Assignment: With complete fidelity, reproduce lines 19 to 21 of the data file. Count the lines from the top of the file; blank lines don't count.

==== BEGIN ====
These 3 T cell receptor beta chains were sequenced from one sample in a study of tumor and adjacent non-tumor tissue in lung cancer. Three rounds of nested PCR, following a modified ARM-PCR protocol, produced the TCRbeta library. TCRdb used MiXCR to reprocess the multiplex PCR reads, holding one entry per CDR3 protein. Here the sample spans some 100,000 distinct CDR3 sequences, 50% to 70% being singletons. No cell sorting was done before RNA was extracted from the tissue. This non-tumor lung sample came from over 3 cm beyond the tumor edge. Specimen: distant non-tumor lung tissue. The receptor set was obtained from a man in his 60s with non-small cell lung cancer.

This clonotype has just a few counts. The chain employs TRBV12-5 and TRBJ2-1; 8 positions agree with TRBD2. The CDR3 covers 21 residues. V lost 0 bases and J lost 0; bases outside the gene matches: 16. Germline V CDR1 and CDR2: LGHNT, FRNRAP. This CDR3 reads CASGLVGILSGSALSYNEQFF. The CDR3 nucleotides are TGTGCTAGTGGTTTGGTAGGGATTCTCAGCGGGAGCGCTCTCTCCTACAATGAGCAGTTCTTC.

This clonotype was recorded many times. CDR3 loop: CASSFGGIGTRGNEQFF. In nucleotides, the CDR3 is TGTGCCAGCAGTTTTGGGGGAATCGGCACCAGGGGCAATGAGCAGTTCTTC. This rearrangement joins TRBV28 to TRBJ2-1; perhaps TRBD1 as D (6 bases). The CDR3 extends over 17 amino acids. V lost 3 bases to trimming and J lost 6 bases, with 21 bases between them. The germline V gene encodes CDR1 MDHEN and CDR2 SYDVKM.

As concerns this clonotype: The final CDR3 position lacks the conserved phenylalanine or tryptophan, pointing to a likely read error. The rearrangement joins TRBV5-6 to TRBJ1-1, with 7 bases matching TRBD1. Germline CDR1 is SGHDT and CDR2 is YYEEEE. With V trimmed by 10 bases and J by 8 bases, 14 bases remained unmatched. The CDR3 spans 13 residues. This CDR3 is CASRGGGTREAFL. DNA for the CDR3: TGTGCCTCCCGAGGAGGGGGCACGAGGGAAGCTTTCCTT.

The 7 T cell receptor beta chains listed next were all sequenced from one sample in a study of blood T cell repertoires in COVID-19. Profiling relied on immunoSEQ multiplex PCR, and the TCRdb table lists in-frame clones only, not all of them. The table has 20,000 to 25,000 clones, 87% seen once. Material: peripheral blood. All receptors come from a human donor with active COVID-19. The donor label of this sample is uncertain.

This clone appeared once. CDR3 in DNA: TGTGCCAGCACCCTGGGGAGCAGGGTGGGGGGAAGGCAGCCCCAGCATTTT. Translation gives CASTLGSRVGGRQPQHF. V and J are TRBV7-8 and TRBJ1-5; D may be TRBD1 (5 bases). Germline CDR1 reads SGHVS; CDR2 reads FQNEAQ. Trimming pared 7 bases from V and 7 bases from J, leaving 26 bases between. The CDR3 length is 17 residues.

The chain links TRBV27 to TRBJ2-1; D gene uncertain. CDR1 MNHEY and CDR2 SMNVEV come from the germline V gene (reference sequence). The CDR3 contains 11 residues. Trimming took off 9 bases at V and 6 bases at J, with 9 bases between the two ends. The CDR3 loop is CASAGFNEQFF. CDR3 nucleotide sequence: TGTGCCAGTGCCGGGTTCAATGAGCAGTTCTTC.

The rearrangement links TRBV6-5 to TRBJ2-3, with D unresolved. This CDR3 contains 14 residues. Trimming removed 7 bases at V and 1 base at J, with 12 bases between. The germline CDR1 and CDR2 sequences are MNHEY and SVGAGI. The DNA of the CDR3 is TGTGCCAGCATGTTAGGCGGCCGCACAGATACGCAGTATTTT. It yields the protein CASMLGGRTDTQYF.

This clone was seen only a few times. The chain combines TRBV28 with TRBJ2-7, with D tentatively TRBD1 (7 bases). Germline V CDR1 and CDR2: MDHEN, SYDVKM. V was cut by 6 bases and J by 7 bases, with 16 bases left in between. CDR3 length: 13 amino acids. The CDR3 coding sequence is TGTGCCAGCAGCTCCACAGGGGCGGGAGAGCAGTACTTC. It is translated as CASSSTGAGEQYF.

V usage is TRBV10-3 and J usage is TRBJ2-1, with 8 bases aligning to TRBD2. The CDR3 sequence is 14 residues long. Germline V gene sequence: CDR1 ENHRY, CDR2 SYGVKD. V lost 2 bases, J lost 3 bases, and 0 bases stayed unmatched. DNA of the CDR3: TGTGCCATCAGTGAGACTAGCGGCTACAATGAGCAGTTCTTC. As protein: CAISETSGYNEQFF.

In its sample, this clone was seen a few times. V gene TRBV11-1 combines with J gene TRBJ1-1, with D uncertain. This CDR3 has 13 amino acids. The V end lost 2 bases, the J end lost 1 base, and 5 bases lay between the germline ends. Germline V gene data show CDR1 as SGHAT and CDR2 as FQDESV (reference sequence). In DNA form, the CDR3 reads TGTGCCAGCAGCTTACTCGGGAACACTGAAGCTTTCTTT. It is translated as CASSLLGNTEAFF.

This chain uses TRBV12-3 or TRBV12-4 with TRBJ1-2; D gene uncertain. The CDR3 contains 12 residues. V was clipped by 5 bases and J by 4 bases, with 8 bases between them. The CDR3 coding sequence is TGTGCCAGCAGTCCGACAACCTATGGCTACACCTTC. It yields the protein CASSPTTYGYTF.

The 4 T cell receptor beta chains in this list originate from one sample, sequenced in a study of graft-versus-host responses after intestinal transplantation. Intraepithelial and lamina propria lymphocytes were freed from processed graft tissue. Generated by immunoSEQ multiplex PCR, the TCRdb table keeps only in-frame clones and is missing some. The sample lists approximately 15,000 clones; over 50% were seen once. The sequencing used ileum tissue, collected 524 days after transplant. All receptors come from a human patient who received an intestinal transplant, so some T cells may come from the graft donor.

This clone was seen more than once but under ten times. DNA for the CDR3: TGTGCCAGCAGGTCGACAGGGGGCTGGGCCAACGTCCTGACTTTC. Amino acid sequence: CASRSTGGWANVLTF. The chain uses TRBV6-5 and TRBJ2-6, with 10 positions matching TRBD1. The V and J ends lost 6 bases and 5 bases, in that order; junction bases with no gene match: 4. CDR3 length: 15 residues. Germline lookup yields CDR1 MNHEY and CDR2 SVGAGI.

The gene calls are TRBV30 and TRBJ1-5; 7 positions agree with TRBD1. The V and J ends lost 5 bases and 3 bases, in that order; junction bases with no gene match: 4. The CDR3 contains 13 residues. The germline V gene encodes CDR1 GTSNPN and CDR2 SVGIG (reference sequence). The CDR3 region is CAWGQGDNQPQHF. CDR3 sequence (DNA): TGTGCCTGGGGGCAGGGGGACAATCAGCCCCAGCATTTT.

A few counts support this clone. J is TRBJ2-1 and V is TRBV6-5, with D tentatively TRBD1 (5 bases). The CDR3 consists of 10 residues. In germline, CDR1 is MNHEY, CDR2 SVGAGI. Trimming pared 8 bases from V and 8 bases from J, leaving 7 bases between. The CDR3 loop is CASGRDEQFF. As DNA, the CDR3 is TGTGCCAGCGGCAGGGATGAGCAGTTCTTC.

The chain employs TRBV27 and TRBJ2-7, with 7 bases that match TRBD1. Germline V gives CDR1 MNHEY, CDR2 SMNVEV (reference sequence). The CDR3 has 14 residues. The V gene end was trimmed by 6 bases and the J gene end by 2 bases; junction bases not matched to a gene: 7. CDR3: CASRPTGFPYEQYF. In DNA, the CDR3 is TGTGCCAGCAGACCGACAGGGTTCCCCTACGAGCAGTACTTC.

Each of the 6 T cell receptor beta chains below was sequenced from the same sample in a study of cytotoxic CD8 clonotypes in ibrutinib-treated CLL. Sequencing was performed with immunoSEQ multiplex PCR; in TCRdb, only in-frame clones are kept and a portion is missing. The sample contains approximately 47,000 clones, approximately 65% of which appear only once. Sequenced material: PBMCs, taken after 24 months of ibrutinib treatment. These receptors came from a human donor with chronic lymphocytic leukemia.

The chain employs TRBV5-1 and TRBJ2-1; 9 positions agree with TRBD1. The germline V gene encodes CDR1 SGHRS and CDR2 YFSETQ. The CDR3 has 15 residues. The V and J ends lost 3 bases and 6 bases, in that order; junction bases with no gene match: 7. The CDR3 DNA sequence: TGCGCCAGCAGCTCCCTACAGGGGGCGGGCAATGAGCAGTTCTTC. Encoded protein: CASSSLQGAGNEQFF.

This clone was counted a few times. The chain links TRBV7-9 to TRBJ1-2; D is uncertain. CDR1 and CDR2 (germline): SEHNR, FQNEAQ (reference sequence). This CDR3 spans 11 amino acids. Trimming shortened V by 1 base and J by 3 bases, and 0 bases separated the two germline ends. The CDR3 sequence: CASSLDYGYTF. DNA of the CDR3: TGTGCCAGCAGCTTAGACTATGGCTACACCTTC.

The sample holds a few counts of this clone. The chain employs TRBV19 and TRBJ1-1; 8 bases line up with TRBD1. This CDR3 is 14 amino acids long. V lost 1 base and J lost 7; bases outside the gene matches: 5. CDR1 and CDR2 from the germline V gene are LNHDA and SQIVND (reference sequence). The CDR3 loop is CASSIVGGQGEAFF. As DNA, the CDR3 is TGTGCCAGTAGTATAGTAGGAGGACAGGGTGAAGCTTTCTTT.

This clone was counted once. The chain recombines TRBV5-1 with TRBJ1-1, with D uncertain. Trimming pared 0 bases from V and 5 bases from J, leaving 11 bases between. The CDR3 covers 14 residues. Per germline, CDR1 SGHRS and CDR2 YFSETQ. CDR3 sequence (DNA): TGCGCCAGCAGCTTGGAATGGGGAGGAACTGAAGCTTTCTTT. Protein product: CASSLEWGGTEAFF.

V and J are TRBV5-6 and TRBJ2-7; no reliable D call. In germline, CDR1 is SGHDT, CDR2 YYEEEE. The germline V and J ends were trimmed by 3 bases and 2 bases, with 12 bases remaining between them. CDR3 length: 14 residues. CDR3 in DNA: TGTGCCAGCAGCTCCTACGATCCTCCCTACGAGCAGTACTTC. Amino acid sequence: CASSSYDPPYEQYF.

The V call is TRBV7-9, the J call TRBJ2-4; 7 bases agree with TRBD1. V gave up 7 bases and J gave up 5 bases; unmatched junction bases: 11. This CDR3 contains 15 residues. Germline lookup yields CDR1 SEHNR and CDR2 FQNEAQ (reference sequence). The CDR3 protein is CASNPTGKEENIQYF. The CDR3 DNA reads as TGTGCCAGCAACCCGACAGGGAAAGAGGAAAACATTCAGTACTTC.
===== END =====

The chain employs TRBV5-1 and TRBJ2-1; 9 positions agree with TRBD1. The germline V gene encodes CDR1 SGHRS and CDR2 YFSETQ. The CDR3 has 15 residues. The V and J ends lost 3 bases and 6 bases, in that order; junction bases with no gene match: 7. The CDR3 DNA sequence: TGCGCCAGCAGCTCCCTACAGGGGGCGGGCAATGAGCAGTTCTTC. Encoded protein: CASSSLQGAGNEQFF.

This clone was counted a few times. The chain links TRBV7-9 to TRBJ1-2; D is uncertain. CDR1 and CDR2 (germline): SEHNR, FQNEAQ (reference sequence). This CDR3 spans 11 amino acids. Trimming shortened V by 1 base and J by 3 bases, and 0 bases separated the two germline ends. The CDR3 sequence: CASSLDYGYTF. DNA of the CDR3: TGTGCCAGCAGCTTAGACTATGGCTACACCTTC.

The sample holds a few counts of this clone. The chain employs TRBV19 and TRBJ1-1; 8 bases line up with TRBD1. This CDR3 is 14 amino acids long. V lost 1 base and J lost 7; bases outside the gene matches: 5. CDR1 and CDR2 from the germline V gene are LNHDA and SQIVND (reference sequence). The CDR3 loop is CASSIVGGQGEAFF. As DNA, the CDR3 is TGTGCCAGTAGTATAGTAGGAGGACAGGGTGAAGCTTTCTTT.